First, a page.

Here is a concise explanation of how the Old Testament and New Testament fit together.  The Old Testamenet had it hopes in God's promises of a future day and king.  While the New Testament sees these hopes and promises realized.  I agree with Augustine's saying, "The Old is in the New revealed; the New is in the Old concealed."   Both the OT and NET have a Christological focus and a redemptive purpose. Fred G. Zaspel states this:  Some OT scholars have argued that we should read and study the OT on its own terms. That is, we should seek to understand it by itself without "reading back" into it from the NT. There is a sense, of course, where that is right. But what Jesus seems to be emphasizing in these passages is that we in this age should be able to read the OT better than that. There is the matter of "historical-grammatical" interpretation, to be sure. But if "historical-grammatical" leaves out the Christological focus, it is deficient. In fact, Jesus seems to be implying that this … [Read more...]

Responding to R. Scott Clark’s Theses on Covenant Theology

I appreciate Dr. R.K. MacGregor Write for writing up this response to Dr. R. Scott Clark's Theses on Covenant Theology. It is God-centered, Bible saturated, Grace-loving,and passion producing Theology. I have generally came to embrace the basic themes associated with what Dr. R.K. MacGregor Wright is teaching here, as I see it as the most biblical way of understanding how the Bible fits together. These responses will help clarify a Biblical framework necessary for interpreting Scripture accurately, a Biblical understanding of and relationship to God's Covenants and the Law.• R. Scott Clark 1.pdf• R. Scott Clark 2.pdf• R. Scott Clark 3.pdf• R. Scott Clark 4.pdf• R. Scott Clark 5.pdf• R. Scott Clark 6.pdf• R. Scott Clark 7.pdf• R. Scott Clark 8.pdf• R. Scott Clark 9.pdf• R. Scott Clark 10.pdf• R. Scott Clark 11.pdf• R. Scott Clark 12.pdf• R. Scott Clark 13.pdf• R. Scott Clark 14.pdf• R. Scott Clark 15.pdf• R. Scott Clark 16.pdf• R. Scott Clark 17.pdf• R. Scott Clark 18.pdf• R. Scott … [Read more...]

The Parable of the Two Trains: Old/New Covenants (2)

Here is part 2 of The Parable of the Two Trains: Old/New Covenants by Mark Webb: Previously I sought to illustrate the differences between Covenant Theology and Dispensationalism by the use of trains and train tracks. Let me quickly review. Covenant Theology was described as one train on one track but with two engineers. Originally, Moses was the engineer as it chugged its way through the Old Testament times. Then, at the juncture of the Old and New ages, Christ replaces Moses as the new engineer. This model seeks to emphasize the continuity of Covenant Theology. There’s only one covenant (one track) but two admin­istrators (two engineers)–first, Moses, and, later, Jesus. The passengers on this train can be called “Israel” or “the Church” interchangeably. Dispensationalism, on the other hand, was depicted as two separate trains on two separate tracks. One train has Moses as its engi­neer and runs on the Old Covenant track. Its passengers are called “Israel”. … [Read more...]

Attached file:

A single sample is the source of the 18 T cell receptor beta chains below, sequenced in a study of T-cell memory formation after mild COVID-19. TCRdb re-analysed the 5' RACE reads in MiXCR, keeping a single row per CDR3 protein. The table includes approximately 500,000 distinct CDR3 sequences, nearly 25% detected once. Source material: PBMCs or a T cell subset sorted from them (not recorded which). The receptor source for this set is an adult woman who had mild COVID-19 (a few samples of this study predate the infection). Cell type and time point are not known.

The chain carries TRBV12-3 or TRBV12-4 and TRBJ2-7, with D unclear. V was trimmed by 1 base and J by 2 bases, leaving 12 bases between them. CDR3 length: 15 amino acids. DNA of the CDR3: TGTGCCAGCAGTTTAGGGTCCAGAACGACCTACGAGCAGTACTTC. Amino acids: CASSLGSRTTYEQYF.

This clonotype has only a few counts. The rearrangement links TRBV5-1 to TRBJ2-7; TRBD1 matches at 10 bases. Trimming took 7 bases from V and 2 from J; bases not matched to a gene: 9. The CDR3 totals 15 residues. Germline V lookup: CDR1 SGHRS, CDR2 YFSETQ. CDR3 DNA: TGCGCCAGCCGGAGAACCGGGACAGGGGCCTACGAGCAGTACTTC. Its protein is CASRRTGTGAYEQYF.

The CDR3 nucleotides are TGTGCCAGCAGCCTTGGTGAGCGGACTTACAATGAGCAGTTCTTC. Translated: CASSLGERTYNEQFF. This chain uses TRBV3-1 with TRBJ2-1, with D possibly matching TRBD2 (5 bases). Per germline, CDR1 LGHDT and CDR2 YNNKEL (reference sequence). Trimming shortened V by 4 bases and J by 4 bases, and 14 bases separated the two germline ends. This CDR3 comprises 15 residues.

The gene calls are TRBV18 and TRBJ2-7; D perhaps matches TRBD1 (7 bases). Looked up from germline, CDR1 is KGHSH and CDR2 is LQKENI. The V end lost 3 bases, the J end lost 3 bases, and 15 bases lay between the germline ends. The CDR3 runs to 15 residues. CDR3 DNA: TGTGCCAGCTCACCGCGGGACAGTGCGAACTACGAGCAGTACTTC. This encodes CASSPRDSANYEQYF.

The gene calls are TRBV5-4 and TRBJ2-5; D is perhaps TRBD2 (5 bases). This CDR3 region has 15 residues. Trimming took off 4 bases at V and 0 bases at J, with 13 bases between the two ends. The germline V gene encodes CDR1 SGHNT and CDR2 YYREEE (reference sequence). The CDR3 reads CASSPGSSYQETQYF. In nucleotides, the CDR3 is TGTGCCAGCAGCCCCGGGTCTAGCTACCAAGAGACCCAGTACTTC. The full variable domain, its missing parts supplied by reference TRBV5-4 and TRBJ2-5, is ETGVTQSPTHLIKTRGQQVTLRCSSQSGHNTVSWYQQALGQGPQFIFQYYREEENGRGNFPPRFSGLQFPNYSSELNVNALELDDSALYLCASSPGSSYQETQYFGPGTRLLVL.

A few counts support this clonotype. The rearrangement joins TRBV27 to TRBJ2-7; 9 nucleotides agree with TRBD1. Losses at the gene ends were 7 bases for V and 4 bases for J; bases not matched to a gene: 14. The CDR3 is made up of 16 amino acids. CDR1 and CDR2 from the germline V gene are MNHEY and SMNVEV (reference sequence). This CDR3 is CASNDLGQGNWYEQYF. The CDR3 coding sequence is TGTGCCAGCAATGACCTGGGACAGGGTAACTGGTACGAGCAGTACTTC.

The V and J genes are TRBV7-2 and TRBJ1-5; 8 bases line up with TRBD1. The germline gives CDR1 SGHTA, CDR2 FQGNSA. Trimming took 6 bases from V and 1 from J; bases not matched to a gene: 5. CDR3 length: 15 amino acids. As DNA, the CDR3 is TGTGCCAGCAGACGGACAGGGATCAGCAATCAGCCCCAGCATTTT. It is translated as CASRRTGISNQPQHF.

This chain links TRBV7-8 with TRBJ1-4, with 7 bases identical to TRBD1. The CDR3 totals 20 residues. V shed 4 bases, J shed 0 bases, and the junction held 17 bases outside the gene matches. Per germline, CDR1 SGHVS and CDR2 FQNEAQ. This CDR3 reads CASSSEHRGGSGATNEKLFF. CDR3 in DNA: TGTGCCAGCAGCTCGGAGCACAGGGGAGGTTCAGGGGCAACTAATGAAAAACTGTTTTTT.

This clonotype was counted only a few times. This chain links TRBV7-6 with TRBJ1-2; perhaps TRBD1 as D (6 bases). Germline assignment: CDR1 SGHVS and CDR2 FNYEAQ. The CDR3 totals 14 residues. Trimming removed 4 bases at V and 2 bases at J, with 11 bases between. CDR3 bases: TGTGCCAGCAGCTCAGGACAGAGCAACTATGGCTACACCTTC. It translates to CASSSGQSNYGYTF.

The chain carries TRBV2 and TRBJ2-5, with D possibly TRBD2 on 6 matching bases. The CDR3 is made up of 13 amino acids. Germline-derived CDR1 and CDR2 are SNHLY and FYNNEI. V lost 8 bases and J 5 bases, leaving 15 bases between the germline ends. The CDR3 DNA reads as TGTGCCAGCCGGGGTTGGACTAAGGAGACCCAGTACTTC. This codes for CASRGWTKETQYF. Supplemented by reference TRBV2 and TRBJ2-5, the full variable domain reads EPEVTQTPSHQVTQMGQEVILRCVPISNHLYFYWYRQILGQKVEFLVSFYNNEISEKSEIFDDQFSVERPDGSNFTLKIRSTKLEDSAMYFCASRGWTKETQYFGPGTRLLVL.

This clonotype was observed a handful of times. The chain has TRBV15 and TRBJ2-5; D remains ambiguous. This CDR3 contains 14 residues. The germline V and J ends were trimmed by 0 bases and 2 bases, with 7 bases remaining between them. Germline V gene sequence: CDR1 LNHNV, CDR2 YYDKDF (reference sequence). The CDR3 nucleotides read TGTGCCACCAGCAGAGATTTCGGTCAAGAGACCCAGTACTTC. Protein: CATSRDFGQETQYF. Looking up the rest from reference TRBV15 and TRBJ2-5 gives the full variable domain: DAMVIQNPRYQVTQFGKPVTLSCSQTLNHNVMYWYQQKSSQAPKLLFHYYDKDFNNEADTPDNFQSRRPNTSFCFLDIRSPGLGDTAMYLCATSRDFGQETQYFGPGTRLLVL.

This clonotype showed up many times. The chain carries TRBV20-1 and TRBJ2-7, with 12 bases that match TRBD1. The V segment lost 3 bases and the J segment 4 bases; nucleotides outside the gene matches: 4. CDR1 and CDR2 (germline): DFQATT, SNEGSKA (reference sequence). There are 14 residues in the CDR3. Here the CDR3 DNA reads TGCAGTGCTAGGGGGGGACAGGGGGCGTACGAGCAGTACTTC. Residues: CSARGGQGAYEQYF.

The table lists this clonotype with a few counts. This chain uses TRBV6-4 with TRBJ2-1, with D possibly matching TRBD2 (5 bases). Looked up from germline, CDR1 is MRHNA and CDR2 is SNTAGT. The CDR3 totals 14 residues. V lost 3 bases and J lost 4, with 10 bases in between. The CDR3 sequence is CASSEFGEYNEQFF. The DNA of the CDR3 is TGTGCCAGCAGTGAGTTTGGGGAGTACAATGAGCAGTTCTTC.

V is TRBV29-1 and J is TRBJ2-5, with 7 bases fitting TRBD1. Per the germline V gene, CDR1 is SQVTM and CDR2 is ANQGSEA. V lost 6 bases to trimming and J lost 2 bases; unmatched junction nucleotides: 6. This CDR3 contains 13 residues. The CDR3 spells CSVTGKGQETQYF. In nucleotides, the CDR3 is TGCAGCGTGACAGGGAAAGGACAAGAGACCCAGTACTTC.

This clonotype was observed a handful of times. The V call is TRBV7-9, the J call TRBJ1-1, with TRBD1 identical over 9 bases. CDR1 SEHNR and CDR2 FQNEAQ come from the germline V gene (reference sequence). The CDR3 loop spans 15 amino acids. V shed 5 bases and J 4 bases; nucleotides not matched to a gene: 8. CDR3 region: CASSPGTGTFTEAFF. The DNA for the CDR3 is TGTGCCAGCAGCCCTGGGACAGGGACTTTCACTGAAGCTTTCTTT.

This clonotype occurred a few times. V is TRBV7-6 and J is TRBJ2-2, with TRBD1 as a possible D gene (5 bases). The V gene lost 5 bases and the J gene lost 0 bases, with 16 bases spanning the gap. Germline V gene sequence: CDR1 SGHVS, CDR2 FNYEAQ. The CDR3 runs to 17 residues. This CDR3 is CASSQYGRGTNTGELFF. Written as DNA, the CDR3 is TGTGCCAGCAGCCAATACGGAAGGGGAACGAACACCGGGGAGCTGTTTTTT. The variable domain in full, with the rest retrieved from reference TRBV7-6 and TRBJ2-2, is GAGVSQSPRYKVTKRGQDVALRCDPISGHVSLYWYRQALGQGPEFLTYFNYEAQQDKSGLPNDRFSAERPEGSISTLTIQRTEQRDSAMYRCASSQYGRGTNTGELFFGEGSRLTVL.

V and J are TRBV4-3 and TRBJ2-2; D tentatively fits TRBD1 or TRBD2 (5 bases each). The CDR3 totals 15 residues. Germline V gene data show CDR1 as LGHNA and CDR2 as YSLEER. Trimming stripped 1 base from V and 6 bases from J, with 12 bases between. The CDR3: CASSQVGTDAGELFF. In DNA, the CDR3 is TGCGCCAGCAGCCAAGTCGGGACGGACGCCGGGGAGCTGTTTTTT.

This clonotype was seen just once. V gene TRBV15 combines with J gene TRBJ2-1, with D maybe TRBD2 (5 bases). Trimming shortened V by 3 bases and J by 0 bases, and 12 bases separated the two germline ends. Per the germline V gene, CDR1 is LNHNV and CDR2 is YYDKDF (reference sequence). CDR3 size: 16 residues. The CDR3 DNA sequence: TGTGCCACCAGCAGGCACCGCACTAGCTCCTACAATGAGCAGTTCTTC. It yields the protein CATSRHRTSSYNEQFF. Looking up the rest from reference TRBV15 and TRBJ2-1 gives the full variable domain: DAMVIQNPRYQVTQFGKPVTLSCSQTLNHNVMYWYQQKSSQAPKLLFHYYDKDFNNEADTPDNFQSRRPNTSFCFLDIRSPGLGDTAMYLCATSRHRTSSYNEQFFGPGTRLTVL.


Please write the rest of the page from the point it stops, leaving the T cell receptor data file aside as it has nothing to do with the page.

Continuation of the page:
Does the New Covenant break in any way with the Old Covenant

For a while I have been investigating the issue of covenant theology and other systems of theology that deal with the overarching theme(s) of scripture. More and more I see that all scripture points to christ and the Gospel of God's glory is the overarching purpose of scripture. I think there is more fruitful dialogue going on about these issues that as been going on in a long time. Richard Barcellos in Defence fo the Decalogue, has summarized the way the New Covent differes from the Old in the following list: First, unlike the Old Covenant, the New Covenant cannot be broken (verse 32). Second, unlike the Old Covenant, the law of God will be put in the minds and written on the hearts of all covenant citizens (verse 33). Third, unlike the Old Covenant, everyone in the New Covenant will know the Lord (verse 34a). Fourth, unlike the old Covenant, everyone in the New Covenant will have their sins forgiven (verse 34b). I see these contrasts as striking, what do you see? see also … [Read more...]